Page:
top of page

1927-28 Friendlies


Reds v. Blues


Upton Park

2 - 2

13 August 1927


Reds v. Blues

Upton Park

9 - 1

20 August 1927

27_08_20 Practice Match

Image courtesy of Nigel Turner

HORNCHURCH (Upminster Wanderers) : 'A' Friendly

Recreation Park, Upminster 3 - 1 (Collins, Payne, Wilson) 8 September 1927

Rawlings, Henderson, Smith W., Wilkins, Barry, Johnson, James, Heyes, Collins, Wilson, Payne

The clubs history dates back to 1923 when the team were formed as Upminster Wanderers. The home ground was the local recreation park in Upminster. In 1953 they moved to the Delphian League and also moved into new premises and still their current home, Hornchurch Stadium at Bridge Avenue Upminster. The club changed their name in that same year to Hornchurch & Upminster. In 1961 the club again changed its name to Hornchurch Football Club.

NORWICH CITY : Joe Hannah Testimonial

The Nest (? - ?) 22 September 1927

27_09_22 Norwich City v. WHU Joe Hannah Testimonial

Image courtesy of Nigel Turner

MARGATE : Reserve Friendly

Upton Park 3 - 0 29 September 1927

MILLWALL : London Professional Charity Cup Final

Upton Park 1 - 5 (Loughlin) 10 October 1927

FOLKESTONE : Reserve Friendly

Upton Park 3 - 2 20 October 1927

LOMBARDIAN : Reserve Friendly

Away 12 - 3 27 Octoberr 1927

ALDERSHOT : Reserve Friendly

Upton Park ? - ? 3 November 1927

MARGATE : Reserve Friendly

Away 3 - 4 5 November 1927

DARTFORD : Reserve Friendly

Away 2 - 3 19 November 1927

DARTFORD : Reserve Friendly

Upton Park 7 - 0 21 November 1927


White Hart Lane 1 - 1 (Watson) 5 December 1927

27_12_05 Tottenham Hotspur v. WHU

Image courtesy of Nigel Turner

ALDERSHOT : Reserve Friendly

Away 3 - 5 12 December 1927

NORWICH CITY : Reserve Friendly

Upton Park 3 - 2 7 January 1928


Upton Park 7 - 3 (Whitehead 3, Payne 2, Carter, Smith H.) 28 January 1928

SWINDON TOWN : Reserve Friendly

Away 7 - 3 (Smith H. 3, Loughlin 2, Johnson, Payne) 25 February 1928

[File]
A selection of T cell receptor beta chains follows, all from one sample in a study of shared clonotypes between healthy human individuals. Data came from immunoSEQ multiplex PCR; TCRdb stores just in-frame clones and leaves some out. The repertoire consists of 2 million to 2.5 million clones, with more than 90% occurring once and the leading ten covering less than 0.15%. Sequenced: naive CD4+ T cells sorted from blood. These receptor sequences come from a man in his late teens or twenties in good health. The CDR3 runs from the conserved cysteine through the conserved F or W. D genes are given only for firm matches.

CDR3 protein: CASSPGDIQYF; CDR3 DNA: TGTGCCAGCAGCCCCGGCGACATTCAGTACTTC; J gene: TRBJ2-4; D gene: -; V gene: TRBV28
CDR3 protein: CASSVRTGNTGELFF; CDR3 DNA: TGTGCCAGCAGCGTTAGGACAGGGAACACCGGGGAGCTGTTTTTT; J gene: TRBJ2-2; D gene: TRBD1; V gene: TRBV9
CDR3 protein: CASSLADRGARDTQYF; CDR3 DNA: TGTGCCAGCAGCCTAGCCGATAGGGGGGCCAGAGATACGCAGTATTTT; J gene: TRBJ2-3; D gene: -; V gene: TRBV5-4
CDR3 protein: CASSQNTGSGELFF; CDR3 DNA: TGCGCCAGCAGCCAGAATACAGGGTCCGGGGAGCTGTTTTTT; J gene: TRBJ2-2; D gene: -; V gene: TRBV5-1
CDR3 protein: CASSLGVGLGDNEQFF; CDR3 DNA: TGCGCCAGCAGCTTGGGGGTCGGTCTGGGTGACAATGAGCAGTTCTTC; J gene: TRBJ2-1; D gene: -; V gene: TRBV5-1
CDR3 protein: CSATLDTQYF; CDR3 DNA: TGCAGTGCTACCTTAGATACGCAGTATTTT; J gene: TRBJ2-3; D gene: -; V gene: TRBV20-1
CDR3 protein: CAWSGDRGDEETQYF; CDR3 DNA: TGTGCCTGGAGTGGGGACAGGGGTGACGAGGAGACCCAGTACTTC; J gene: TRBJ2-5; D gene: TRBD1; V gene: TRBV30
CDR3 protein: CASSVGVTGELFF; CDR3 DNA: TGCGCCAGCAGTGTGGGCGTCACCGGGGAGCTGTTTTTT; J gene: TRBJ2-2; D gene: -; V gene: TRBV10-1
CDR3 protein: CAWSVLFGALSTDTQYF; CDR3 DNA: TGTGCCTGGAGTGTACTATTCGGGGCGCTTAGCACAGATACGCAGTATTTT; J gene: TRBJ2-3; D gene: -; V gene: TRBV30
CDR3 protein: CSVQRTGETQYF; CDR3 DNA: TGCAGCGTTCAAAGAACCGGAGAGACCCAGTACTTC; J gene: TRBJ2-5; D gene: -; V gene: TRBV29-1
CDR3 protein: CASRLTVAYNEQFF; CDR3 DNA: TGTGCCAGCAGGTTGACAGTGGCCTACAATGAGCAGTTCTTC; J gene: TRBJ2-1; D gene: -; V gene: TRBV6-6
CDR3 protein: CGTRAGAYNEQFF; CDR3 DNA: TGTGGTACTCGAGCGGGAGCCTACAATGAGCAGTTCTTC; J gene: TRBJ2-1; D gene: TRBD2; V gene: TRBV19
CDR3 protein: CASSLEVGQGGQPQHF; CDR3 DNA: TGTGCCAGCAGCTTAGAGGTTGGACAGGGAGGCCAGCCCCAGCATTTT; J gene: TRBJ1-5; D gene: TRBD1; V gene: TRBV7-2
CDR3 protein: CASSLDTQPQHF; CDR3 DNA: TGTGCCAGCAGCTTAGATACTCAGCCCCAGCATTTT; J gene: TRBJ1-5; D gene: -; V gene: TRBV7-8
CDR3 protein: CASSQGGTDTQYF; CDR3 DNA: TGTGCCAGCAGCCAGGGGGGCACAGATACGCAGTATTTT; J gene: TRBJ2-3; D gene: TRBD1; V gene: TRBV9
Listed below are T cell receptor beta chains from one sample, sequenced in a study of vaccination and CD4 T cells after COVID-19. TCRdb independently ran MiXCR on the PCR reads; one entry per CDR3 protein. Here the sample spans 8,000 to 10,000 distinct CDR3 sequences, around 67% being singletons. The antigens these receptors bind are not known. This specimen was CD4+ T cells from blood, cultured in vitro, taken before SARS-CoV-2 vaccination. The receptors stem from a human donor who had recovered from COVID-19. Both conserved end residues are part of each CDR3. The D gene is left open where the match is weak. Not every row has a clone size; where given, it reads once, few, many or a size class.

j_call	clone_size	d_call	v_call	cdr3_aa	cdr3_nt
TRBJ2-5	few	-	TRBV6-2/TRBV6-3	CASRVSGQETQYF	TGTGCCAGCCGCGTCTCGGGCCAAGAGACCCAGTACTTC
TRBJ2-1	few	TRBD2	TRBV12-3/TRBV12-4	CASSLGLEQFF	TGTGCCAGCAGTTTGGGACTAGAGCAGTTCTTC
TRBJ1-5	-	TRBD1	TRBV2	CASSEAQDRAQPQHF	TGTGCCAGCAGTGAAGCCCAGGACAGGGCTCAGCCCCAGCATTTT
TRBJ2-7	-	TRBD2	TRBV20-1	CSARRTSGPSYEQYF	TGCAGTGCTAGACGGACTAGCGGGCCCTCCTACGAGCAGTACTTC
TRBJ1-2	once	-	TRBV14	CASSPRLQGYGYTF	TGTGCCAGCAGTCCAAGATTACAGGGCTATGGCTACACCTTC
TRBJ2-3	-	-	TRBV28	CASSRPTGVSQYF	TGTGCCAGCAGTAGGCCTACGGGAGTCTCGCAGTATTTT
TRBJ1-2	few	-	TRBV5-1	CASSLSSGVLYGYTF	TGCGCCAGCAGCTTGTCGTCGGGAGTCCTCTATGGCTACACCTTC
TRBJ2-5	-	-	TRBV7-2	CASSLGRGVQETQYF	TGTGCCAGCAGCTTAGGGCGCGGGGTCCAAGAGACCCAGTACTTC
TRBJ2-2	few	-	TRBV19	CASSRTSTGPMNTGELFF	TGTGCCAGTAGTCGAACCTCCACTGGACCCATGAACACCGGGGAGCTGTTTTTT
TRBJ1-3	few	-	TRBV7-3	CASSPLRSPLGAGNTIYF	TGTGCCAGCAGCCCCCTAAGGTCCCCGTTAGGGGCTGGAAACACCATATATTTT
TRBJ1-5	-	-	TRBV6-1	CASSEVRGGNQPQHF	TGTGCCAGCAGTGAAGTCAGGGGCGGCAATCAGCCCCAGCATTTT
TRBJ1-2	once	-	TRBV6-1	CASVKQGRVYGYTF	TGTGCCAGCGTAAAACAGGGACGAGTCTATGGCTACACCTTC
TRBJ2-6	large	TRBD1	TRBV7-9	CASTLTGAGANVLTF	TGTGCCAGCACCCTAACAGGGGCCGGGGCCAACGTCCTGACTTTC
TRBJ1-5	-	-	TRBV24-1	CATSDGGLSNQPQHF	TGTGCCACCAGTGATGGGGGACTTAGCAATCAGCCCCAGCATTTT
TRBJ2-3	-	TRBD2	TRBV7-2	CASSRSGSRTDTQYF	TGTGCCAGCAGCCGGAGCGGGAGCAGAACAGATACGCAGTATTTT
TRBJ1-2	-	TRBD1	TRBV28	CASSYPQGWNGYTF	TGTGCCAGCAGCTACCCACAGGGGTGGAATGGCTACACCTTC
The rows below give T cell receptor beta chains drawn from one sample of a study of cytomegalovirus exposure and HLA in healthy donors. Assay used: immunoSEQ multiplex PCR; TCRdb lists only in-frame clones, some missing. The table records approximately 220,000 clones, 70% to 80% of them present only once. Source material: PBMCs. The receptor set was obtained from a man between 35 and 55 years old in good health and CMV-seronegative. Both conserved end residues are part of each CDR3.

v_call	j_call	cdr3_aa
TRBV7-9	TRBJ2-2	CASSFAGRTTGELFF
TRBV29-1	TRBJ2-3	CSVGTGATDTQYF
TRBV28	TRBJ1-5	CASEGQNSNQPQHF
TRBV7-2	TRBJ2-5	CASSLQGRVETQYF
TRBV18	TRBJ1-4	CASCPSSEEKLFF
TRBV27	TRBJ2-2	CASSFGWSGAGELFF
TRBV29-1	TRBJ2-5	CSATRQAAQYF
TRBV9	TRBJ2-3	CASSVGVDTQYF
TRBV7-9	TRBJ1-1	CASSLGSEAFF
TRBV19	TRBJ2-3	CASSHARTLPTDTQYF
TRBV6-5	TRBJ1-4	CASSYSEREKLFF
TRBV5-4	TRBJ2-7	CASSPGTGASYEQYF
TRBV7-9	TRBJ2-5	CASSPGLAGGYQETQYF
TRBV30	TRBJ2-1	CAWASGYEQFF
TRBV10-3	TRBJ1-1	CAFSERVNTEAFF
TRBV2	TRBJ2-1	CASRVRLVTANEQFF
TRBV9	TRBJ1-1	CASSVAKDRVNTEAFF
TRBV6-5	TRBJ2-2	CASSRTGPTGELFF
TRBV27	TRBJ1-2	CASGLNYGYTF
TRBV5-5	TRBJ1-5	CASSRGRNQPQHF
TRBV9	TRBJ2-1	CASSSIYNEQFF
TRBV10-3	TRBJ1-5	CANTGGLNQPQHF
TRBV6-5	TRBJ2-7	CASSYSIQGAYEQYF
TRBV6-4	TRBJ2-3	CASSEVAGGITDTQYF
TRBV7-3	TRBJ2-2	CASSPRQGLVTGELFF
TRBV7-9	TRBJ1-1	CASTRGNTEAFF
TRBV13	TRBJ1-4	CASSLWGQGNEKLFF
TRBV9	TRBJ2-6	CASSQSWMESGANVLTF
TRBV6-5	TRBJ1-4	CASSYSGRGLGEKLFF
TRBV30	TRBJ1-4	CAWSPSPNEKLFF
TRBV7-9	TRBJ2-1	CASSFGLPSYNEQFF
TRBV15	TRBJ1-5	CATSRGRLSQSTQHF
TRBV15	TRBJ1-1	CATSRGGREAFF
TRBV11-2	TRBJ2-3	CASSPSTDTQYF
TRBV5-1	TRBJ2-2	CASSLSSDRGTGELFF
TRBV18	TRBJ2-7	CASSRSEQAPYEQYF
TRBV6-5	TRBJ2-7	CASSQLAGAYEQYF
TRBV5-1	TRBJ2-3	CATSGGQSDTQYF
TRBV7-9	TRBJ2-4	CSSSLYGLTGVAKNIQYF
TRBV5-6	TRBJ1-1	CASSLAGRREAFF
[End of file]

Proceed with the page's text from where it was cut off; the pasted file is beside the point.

GUILDFORD : Reserve Friendly

Away 1 - 2 29 February 1928

BOURNEMOUTH : Reserve Friendly

Dean Court ? - ? 6 April 1928

BOURNEMOUTH : Reserve Friendly

Upton Park ? - ? 9 April 1928

BRADFORD PARK AVENUUE : George Turnbull Benefit

Park Avenue 3 - 1 (Barrett 2, Loughlin) 25 April 1928



28_04_25 George Turnbull Benefit

SLUG Programme

West Ham United Club Tour in Germany 1928

Recorded by Mr A.C. DAVIS (Director)

The popularity of West Ham United among foreign football clubs was again demonstrated this season, as invitations were received asking us to visit Brazil, Uruguay, United States, Rumania, Austria, Sweden and Germany; but as the German tour included visits to Berlin and Munich we decided to accept the invitation of the "Hertha” Berlin Sport Club and visit the German cities. Very soon after our acceptance reached Berlin, the news was broadcast from the German wireless stations and was picked up by the British "Tommies" at Wiesbaden, who at once sent to London asking the Hammers not to forget the boys, and arrangements were gladly made by the West Ham Directors to enable a game to be played with the Rhine army team at Wiesbaden, and we hear that the whole garrison is keenly anticipating the visit. Our party which left Liverpool Street by the Continental Boat Train at 8.30 p.m. on Monday, May 7th, included : — E. Hufton, T. Hodgson, A. Earl, C. Norrington, A. Cadwell, C. Cox, J. Collins, J. Barrett, M. Smailes, T. Yews, S. Earle, G. Robson, J. Loughlin, W. Moore, J. Ruffell, J. Payne, C. Paynter, W. F. White, G. F. Davis, L. Johnson, W. J. Cearns, F. R. Pratt, E. S. King and A. C. Davis.

Arriving at Harwich just before ten p.m., we were soon on board the S.S. St. Denis, and very quickly most of the party were in bed. The Hook of Holland was reached at 5.45 a.m., and after the usual Customs formalities had been complied with we settled down in the train for a six hours' journey to Cologne where we arrived at noon.

St Denis

image courtesy Colchester & Ipswich Museum Serveice - Colchester Collection